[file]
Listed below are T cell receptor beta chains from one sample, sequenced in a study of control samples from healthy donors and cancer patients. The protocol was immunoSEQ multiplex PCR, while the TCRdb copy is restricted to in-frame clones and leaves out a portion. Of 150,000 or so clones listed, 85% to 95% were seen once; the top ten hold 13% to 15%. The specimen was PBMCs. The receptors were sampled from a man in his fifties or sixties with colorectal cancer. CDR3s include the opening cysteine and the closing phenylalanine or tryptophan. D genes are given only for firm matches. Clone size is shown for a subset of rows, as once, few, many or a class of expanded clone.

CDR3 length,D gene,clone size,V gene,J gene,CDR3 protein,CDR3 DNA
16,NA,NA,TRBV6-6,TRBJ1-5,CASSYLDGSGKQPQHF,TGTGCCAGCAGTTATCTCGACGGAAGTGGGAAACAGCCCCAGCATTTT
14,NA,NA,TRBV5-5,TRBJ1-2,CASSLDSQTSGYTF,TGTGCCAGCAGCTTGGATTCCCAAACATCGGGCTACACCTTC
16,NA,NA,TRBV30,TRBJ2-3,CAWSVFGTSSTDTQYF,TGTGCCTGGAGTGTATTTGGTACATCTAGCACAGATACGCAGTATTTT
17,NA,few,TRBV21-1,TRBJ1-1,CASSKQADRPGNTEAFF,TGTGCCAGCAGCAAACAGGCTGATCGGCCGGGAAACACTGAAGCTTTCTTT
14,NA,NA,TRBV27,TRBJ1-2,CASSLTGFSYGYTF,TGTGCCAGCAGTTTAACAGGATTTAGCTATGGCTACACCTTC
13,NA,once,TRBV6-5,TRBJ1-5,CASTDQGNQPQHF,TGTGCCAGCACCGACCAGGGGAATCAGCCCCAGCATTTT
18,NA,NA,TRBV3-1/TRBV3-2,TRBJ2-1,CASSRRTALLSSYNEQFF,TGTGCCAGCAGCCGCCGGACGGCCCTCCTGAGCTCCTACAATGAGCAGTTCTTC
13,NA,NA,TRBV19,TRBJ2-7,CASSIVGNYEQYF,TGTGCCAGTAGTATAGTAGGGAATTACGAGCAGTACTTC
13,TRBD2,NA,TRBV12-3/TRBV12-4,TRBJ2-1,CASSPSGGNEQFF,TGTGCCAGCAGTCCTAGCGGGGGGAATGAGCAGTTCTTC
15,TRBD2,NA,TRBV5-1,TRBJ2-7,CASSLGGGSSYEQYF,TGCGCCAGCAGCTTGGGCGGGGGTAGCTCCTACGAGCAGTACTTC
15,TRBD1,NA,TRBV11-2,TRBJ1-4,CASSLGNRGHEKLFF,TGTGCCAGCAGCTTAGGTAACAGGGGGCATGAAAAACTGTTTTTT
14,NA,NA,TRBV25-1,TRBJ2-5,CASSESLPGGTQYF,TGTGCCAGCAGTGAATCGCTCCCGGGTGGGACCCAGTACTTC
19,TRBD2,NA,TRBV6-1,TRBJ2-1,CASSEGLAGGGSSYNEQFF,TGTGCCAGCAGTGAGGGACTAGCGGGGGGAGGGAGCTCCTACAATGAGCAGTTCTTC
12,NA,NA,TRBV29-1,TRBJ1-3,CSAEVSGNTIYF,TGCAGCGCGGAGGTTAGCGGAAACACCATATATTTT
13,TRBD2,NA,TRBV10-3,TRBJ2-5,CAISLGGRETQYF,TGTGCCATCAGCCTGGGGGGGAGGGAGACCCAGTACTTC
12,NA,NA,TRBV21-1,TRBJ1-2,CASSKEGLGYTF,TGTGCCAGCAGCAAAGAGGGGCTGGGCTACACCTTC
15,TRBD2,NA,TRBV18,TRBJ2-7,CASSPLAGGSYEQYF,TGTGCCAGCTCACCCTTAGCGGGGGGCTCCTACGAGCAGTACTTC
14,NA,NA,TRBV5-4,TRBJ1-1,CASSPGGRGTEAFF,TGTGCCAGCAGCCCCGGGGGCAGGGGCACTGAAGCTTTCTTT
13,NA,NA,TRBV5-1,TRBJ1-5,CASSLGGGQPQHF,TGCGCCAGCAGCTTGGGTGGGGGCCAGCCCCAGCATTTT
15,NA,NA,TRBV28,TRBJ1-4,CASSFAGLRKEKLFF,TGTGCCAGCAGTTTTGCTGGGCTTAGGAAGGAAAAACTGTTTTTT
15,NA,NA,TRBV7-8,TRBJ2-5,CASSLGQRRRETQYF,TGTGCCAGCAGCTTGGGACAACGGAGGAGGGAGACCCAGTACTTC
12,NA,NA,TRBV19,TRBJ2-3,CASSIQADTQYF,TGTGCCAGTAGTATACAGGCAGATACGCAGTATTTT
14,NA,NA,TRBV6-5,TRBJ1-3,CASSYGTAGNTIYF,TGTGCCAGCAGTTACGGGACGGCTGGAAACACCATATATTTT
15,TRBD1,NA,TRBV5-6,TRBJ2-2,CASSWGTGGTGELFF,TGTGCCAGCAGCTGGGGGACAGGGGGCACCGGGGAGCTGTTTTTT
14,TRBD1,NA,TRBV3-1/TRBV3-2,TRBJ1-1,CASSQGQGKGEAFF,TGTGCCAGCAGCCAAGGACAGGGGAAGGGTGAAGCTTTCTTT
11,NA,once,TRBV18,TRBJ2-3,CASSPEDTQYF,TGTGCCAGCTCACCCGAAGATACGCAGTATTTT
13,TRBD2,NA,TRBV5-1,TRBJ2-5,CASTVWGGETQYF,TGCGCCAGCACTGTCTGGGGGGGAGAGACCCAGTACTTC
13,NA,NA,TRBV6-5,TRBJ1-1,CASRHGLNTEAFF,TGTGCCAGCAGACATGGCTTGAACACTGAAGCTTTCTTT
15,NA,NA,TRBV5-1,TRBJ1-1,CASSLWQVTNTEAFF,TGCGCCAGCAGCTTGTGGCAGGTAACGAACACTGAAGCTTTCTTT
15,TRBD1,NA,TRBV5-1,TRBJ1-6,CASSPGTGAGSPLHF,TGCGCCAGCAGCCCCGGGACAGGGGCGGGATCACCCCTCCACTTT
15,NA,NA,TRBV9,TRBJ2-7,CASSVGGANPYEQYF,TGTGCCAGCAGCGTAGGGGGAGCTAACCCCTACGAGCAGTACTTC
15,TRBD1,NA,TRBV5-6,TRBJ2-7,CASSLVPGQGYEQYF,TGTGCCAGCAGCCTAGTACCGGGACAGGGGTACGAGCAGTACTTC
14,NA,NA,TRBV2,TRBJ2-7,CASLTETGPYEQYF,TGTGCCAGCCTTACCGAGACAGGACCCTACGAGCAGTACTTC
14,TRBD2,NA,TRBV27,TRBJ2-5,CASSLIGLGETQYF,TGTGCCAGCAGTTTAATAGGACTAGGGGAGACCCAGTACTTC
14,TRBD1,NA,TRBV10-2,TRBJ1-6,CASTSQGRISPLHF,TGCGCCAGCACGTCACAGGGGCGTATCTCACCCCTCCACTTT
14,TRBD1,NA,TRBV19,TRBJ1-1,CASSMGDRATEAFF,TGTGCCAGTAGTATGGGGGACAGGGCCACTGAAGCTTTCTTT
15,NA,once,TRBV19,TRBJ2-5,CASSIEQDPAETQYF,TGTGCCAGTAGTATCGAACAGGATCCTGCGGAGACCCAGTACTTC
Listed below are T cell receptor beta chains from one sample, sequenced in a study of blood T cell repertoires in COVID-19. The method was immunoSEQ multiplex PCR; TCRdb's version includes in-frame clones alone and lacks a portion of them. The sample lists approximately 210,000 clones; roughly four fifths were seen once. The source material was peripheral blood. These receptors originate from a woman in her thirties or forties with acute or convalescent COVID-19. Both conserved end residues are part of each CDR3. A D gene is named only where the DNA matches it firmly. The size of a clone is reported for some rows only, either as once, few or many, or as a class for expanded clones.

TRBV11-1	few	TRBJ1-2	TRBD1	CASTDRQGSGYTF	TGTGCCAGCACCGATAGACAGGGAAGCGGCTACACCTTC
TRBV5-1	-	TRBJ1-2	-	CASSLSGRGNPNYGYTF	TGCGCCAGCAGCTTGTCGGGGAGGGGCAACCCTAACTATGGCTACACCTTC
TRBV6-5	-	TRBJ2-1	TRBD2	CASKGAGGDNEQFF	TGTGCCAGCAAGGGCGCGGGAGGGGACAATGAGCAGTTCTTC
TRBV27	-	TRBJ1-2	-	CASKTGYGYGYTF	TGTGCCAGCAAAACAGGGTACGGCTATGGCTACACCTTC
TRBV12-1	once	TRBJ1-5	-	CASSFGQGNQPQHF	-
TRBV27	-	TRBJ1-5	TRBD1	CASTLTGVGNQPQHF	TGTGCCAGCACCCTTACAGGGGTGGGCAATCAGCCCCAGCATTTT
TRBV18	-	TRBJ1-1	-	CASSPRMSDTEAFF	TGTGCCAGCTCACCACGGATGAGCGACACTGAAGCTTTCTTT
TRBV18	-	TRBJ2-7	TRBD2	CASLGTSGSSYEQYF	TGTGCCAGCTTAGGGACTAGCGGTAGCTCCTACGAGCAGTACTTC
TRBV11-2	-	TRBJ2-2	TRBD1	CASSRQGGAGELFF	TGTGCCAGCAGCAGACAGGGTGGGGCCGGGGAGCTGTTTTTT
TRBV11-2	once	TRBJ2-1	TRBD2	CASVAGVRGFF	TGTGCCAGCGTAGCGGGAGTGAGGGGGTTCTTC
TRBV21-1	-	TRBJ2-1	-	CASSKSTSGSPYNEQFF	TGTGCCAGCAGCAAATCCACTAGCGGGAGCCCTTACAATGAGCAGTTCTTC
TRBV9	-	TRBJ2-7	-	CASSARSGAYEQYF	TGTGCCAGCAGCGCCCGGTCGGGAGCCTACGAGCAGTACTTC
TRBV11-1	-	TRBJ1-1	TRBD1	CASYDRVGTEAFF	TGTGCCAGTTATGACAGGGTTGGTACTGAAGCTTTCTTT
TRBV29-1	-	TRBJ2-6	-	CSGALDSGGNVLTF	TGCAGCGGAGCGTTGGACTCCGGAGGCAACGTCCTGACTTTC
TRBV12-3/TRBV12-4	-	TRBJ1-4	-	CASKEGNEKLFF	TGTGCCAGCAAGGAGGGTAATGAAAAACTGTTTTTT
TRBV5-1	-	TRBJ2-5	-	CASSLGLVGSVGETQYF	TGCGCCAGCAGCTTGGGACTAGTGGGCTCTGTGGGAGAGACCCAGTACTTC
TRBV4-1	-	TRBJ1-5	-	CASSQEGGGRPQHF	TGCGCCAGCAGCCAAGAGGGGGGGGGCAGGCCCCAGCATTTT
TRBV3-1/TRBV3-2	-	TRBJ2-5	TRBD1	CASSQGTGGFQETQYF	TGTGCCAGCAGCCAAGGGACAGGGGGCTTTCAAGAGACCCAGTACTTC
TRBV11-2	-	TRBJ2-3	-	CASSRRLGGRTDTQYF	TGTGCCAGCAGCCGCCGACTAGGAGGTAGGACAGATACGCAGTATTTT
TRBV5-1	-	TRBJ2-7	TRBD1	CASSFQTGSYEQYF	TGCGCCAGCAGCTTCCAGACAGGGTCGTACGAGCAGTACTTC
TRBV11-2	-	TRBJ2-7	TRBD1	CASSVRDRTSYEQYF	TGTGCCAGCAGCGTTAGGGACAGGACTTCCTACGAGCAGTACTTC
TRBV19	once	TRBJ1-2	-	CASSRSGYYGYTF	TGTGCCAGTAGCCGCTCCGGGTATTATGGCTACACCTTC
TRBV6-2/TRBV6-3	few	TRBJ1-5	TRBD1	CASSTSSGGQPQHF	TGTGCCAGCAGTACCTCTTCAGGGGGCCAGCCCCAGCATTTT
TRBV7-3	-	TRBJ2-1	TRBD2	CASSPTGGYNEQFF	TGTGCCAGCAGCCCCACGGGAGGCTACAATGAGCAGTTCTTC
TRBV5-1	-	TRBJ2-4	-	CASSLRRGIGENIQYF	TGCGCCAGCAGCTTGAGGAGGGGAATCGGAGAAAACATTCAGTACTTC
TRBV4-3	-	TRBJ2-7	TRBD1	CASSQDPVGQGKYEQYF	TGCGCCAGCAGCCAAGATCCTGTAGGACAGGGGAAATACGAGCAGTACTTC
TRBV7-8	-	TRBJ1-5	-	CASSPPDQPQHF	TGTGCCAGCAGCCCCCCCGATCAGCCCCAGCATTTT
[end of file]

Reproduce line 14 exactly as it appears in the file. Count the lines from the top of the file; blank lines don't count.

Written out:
14,NA,NA,TRBV25-1,TRBJ2-5,CASSESLPGGTQYF,TGTGCCAGCAGTGAATCGCTCCCGGGTGGGACCCAGTACTTC